A less well-known facet of Mullard activities is the subject of this article - devices for hearing aids. The Mullard interest in this specialised field extends back to pre-war days and in this short article we propose to trace briefly the development of devices from the early valves measuring 70 × 36 millimetres to the final D64 series valves.
Acoustical and Electrical Hearing Aids
Early Hearing Aids.
Many devices have been used over the years as aids to hearing. The earliest instruments, although taking many diverse means ranging from ear trumpets to acoustic chairs, were all based on the same principle. The wide end of a bent funnel was directed towards the source of sound and the resultant increased air pressure at the narrow end applied to the ear.
The first electrical hearing aid used a carbon granule microphone together with a battery and external magnetic-type earphone. Sound waves impinged on the diaphragm causing it to vibrate. Consequent changes in pressure on the carbon granules caused the tightness of packing to vary, hence varying the electrical resistance. The resultant changes in current were applied to an earphone to produce a reasonably true reproduction of the original sound at an amplified level. However, resonance in the microphone and receiver caused considerable distortion, the individual frequencies were unevenly amplified and a general background of noise was introduced by the components.
The next development was the use of electronic amplifiers. The first of these consisted of a very bulky and heavy amplifier, a microphone, a head-band type external earphone, a rechargeable accumulator and a high-tension battery. The latter was housed in a separate compartment of the large container. These amplifiers which became available in the mid 1920's used three triode valves requiring an HT supply of 45 or 90 V together with a 1.5 or 2 V supply from primary or secondary cells for the heaters. The complete hearing aid fitted into a small case about 10 x 6 x 4 in and weighed about 10 lb.
Although portable, this was not wearable, and the power consumption was such that the batteries had to be constantly replaced and the heater accumulators recharged.
By the mid 1930's Mullard and a few other manufacturers had begun to produce smaller valves. These were some 50 mm long and 16 mm in diameter compared with the 70 x 36 mm of earlier valves. At the end of the 1930's, microphones and earphones had been produced which were smaller, more sensitive and lighter. Most ot the hearing aids sold in Britain at this time were suitable for wearing.
First Range of Sub-miniature Valves - D70 Range
Mullard DC70 Triode.
In subsequent years, Mullard made many significant contributions to the production of better amplifiers, with ranges of valves specially designed for use in hearing aids. The D70 range of pentode valves were capable of higher amplification than previous valves of this kind and the power consumption of the heaters of three D70 pentodes was reduced to 50 mA at 1.25 V.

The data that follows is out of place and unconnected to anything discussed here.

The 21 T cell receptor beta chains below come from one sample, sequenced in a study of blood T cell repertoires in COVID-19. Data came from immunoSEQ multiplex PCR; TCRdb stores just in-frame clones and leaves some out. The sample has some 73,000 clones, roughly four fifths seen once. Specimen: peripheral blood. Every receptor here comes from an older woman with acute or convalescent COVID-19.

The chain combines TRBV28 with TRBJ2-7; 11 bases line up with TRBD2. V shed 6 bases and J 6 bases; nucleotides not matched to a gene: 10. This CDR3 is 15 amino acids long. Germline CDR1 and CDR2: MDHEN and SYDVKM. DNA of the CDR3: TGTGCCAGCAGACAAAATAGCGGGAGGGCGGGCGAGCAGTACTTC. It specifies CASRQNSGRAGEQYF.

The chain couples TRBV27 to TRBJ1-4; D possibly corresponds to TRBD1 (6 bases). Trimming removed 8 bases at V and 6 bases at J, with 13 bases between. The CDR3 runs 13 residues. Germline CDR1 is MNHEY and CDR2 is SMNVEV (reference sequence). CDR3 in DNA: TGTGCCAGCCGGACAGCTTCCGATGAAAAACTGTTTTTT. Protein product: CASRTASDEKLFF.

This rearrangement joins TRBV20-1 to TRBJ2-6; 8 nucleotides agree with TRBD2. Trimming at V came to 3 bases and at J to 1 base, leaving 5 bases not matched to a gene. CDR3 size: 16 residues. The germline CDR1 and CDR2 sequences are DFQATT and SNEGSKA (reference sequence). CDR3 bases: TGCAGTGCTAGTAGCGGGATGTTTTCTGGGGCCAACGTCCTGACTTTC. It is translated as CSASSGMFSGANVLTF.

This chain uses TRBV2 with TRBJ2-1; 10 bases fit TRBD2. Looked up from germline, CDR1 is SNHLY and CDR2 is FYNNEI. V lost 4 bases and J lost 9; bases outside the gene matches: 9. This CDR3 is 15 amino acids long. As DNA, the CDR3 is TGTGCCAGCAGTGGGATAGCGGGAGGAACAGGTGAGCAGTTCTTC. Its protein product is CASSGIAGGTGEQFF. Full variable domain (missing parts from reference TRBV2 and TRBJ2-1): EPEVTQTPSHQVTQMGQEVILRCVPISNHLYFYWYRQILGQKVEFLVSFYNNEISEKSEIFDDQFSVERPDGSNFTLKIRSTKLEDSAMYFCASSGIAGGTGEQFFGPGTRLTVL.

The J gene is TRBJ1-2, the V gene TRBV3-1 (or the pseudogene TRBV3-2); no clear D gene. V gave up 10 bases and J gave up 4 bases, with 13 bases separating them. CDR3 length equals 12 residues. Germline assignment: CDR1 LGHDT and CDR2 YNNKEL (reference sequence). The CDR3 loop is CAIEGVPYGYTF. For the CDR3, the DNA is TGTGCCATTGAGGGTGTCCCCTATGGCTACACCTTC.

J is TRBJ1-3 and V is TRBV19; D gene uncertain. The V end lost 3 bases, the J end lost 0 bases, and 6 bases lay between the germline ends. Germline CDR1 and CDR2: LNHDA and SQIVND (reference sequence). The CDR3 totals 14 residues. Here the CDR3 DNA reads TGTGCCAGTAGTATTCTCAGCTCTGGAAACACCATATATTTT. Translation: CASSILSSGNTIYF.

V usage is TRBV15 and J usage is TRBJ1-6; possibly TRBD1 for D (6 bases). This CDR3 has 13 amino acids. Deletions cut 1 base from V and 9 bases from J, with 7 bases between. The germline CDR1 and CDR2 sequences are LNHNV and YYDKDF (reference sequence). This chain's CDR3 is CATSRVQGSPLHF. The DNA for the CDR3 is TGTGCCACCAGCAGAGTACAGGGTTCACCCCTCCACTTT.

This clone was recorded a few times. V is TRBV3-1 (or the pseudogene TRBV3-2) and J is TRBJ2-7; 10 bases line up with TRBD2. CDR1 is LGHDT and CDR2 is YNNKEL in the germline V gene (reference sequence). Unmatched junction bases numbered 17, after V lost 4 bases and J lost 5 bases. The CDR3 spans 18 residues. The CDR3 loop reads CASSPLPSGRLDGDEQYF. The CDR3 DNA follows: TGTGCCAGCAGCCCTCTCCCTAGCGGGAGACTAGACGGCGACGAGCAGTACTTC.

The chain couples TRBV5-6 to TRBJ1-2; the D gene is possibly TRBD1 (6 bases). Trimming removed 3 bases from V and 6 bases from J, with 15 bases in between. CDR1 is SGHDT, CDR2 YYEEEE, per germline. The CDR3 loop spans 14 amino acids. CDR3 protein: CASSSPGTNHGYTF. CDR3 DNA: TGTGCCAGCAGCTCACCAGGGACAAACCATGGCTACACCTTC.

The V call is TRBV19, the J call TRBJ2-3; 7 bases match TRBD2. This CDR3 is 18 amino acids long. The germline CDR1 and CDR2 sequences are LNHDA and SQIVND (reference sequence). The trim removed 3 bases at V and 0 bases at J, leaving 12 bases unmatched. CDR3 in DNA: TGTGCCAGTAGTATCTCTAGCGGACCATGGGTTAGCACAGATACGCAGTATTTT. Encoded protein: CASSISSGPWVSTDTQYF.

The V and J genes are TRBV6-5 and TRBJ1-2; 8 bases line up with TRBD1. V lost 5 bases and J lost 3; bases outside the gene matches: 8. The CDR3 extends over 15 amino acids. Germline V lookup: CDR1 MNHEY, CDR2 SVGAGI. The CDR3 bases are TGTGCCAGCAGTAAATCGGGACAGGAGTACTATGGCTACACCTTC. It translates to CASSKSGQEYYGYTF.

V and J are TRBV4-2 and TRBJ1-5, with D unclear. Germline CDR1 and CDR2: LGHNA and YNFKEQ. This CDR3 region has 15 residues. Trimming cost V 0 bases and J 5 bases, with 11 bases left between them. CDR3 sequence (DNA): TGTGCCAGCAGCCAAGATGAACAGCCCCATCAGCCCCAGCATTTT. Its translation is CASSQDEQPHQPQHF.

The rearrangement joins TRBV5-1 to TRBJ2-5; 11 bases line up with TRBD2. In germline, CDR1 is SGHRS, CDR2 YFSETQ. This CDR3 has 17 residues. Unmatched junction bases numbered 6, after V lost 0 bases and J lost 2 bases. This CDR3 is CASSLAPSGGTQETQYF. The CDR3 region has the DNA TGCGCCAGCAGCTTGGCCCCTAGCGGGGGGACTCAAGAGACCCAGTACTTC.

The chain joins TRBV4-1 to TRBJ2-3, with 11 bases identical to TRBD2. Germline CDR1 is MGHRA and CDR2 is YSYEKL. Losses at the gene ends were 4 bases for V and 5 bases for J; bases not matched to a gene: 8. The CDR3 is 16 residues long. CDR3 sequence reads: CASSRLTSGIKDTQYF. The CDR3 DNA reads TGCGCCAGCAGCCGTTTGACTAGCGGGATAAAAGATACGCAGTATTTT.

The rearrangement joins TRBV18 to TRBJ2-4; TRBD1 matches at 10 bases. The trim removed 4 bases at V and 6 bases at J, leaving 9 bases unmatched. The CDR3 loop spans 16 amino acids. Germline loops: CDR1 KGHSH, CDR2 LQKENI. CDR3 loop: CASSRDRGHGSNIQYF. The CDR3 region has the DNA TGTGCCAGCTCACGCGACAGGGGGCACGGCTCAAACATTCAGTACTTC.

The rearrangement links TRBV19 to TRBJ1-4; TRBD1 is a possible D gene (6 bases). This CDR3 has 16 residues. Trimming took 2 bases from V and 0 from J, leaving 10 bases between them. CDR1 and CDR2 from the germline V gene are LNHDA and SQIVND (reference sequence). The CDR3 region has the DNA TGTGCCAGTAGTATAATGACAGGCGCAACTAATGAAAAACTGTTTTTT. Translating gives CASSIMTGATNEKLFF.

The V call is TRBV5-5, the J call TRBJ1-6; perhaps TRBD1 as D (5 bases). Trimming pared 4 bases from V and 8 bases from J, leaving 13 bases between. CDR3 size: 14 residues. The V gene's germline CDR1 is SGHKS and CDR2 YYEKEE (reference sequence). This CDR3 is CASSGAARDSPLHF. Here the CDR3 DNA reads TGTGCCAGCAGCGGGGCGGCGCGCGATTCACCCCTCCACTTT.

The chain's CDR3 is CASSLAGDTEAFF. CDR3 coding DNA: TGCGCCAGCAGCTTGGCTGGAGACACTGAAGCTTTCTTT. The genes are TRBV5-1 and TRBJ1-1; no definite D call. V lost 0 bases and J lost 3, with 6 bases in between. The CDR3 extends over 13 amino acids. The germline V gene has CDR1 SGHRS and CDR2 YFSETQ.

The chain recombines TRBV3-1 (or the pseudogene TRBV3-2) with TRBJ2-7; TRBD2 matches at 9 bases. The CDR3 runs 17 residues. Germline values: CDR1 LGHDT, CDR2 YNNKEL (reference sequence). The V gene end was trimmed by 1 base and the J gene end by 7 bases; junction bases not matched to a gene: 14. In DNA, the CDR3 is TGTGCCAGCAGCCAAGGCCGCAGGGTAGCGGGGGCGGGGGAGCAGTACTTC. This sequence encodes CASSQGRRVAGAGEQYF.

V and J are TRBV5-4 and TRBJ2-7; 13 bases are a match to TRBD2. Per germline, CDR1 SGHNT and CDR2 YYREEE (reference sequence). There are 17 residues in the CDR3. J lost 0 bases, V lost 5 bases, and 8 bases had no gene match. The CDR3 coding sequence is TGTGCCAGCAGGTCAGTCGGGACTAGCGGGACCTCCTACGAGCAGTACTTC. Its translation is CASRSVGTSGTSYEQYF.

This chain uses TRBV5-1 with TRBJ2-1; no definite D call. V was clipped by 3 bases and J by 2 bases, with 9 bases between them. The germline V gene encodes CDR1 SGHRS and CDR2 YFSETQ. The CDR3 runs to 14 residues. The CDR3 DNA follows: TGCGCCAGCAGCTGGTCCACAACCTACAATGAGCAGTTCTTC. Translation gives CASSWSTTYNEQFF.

The dimensions of these all-glass valves were considerably reduced, the input valves being 30 mm long and 10 mm in diameter and the output valve 38 mm long and 10 mm in diameter. The two pre-amplifier stages could give a gain of 2,500 times, and the DL72 valve gave a power output of 20 mW with a 45 V HT supply.
In the development of these first sub-miniature valves, several conflicting problems had to be solved. The filament had to be thin to reduce the power consumption but it had to have sufficient tensile strength to withstand heating to its normal operating conditions and mechanical shock. Microphony created a problem which was overcome by special tensioning of the heater to give a resonant frequency beyond the audible range. Mechanical damping was also used but care was needed not to cool the heater and thereby reduce the operating efficiency.
Still Smaller Valves - D66 and D64 Series
Mullard DF66 sub-miniature Valve.
To meet the demand for still smaller valves, Mullard produced a new series of subminiature valves for hearing aids. The heaters still operated from a 1.25 V dry-cell supply, but the current drawn by the two voltage-amplifying pentodes (type DF66) connected in series was reduced to 15 mA. The output pentode, type DL66, also drew 15 mA. The total drain was thus only about 30 mA - a 40% reduction in the LT power consumption compared with the D70 series. The HT supply could still be a 45 V battery as with the D70 series, but the D66 series valves would operate equally well from a 22.5 V supply. The D66 series gave a cascade gain of more than 1,200 times with a power output from the DL66 of 2.7 mW. The cross-dimensions of the DF66 voltage amplifying pentodes were just over 8 x 6 mm and the envelope was about 28 mm long. The cross-dimensions of the DL66 output pentode were 8 x 6 mm and the envelope length 35 mm.
As the demand for even smaller valves increased the D64 range was introduced. The DF64 pre-amplifying pentode measured only 7.2 x 5.6 x 25.4 mm and the DL64 output pentode measured 7.2 x 5.6 x 32.2 mm. These valves operated from a 15 V HT supply, and with total heater current now reduced to 20 mA, a power reduction of one-third compared with the D66 range was attained.
Hearing aids were now measuring about 3 x 2 x 0.5 in with a very much better performance than anything that had hitherto been achieved. They were, however, still rather bulky and two batteries were needed, one for the HT and one for the LT supply.
The development of valve based hearing aids ended with the D64 range and from then on semiconductors took over. - ed.